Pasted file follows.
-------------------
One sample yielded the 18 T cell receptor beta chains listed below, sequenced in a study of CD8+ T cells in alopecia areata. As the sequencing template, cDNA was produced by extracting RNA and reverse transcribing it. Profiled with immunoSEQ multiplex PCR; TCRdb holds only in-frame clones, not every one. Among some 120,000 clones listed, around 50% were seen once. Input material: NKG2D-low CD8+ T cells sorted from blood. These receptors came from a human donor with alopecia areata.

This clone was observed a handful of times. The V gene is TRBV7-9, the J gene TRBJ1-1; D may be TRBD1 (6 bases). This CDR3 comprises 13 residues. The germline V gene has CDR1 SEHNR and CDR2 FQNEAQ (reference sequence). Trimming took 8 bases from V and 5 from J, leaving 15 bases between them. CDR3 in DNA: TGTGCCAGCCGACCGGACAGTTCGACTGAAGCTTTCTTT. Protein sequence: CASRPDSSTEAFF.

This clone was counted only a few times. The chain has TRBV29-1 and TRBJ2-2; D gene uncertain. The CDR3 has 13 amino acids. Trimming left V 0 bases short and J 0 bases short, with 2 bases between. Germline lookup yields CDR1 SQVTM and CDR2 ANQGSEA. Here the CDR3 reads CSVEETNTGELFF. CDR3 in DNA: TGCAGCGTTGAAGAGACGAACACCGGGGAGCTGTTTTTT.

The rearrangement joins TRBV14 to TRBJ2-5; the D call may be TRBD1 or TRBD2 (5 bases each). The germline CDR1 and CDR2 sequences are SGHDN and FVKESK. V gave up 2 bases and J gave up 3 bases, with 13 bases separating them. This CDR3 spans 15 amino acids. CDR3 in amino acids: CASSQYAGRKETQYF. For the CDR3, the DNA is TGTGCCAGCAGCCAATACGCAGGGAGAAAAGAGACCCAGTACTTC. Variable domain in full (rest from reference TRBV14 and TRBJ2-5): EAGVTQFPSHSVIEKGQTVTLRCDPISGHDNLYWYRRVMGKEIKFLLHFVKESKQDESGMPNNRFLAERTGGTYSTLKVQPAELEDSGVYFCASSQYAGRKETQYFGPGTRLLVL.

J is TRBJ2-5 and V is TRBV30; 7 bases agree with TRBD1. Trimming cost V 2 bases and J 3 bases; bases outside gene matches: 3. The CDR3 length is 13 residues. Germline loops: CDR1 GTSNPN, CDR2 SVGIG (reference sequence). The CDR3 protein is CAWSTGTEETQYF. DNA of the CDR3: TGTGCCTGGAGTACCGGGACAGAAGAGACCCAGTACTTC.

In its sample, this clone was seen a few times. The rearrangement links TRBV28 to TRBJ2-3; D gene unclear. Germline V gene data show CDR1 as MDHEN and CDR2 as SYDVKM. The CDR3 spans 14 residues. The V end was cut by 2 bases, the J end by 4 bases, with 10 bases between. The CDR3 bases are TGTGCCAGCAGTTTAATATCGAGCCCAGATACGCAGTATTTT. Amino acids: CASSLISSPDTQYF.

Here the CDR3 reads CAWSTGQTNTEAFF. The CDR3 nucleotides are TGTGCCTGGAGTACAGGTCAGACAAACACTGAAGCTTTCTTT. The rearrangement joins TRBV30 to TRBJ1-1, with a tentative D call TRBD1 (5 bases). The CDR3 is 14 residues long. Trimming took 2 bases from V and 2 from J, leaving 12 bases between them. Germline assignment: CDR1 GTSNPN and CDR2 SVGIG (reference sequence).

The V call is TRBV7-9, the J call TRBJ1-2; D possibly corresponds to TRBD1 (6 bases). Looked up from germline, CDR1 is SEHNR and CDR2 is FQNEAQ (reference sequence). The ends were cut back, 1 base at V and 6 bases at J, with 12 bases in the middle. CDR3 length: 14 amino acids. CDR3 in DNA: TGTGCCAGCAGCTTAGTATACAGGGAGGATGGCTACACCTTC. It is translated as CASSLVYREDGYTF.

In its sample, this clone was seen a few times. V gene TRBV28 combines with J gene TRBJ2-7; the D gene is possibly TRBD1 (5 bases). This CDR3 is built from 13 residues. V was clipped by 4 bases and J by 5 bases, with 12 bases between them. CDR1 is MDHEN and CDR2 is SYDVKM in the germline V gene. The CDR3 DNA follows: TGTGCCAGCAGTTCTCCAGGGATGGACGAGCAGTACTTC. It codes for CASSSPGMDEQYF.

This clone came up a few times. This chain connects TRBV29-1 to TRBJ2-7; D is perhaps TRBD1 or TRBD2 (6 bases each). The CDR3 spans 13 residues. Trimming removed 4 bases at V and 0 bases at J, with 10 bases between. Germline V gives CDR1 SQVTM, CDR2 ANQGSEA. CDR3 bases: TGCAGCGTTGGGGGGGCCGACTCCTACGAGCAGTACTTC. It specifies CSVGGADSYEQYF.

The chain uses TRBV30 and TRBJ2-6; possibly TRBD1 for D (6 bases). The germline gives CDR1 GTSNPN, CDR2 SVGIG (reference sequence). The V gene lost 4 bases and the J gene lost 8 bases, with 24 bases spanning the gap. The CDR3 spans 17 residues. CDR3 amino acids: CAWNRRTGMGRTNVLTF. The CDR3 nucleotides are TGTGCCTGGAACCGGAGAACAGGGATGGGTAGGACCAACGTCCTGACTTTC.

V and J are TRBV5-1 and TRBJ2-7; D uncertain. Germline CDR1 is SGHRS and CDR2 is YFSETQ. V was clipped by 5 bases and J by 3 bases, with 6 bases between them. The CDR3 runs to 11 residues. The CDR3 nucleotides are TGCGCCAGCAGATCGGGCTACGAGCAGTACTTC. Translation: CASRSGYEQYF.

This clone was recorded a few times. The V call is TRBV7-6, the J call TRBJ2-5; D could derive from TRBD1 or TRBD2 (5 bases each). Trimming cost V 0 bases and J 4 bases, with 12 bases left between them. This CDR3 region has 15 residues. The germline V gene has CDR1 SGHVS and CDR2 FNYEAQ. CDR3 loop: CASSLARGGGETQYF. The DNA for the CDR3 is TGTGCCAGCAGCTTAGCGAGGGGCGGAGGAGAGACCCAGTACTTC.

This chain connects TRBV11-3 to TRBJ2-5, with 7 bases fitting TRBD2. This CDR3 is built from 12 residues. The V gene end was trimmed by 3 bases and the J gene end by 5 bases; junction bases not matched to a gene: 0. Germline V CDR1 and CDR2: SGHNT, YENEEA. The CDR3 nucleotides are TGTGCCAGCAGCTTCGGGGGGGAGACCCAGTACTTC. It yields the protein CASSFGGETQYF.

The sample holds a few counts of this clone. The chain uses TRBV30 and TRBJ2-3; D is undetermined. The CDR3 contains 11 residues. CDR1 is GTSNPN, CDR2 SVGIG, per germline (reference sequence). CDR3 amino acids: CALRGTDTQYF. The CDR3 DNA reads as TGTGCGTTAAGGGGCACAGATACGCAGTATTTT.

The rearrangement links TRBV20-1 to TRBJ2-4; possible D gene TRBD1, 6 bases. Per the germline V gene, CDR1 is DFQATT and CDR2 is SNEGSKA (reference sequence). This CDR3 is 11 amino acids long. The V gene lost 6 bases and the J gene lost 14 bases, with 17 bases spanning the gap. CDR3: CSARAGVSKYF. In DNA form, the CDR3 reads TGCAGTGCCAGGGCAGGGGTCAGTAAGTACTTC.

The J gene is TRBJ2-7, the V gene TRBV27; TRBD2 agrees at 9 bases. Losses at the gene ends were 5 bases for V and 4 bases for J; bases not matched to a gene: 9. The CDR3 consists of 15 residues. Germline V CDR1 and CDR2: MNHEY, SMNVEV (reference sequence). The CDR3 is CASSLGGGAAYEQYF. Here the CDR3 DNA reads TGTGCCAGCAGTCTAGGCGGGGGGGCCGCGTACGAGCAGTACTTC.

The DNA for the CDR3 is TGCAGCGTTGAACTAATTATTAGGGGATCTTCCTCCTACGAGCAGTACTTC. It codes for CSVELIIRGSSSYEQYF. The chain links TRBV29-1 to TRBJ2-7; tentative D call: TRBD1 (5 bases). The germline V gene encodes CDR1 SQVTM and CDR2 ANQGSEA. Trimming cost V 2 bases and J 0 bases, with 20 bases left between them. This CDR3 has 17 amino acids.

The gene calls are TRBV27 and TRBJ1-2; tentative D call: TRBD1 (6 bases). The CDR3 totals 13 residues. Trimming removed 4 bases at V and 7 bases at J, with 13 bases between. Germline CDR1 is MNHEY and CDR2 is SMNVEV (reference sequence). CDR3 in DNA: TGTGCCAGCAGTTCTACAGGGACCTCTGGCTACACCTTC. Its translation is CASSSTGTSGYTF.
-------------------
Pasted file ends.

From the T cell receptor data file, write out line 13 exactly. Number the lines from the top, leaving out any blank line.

This clone was recorded a few times. The V call is TRBV7-6, the J call TRBJ2-5; D could derive from TRBD1 or TRBD2 (5 bases each). Trimming cost V 0 bases and J 4 bases, with 12 bases left between them. This CDR3 region has 15 residues. The germline V gene has CDR1 SGHVS and CDR2 FNYEAQ. CDR3 loop: CASSLARGGGETQYF. The DNA for the CDR3 is TGTGCCAGCAGCTTAGCGAGGGGCGGAGGAGAGACCCAGTACTTC.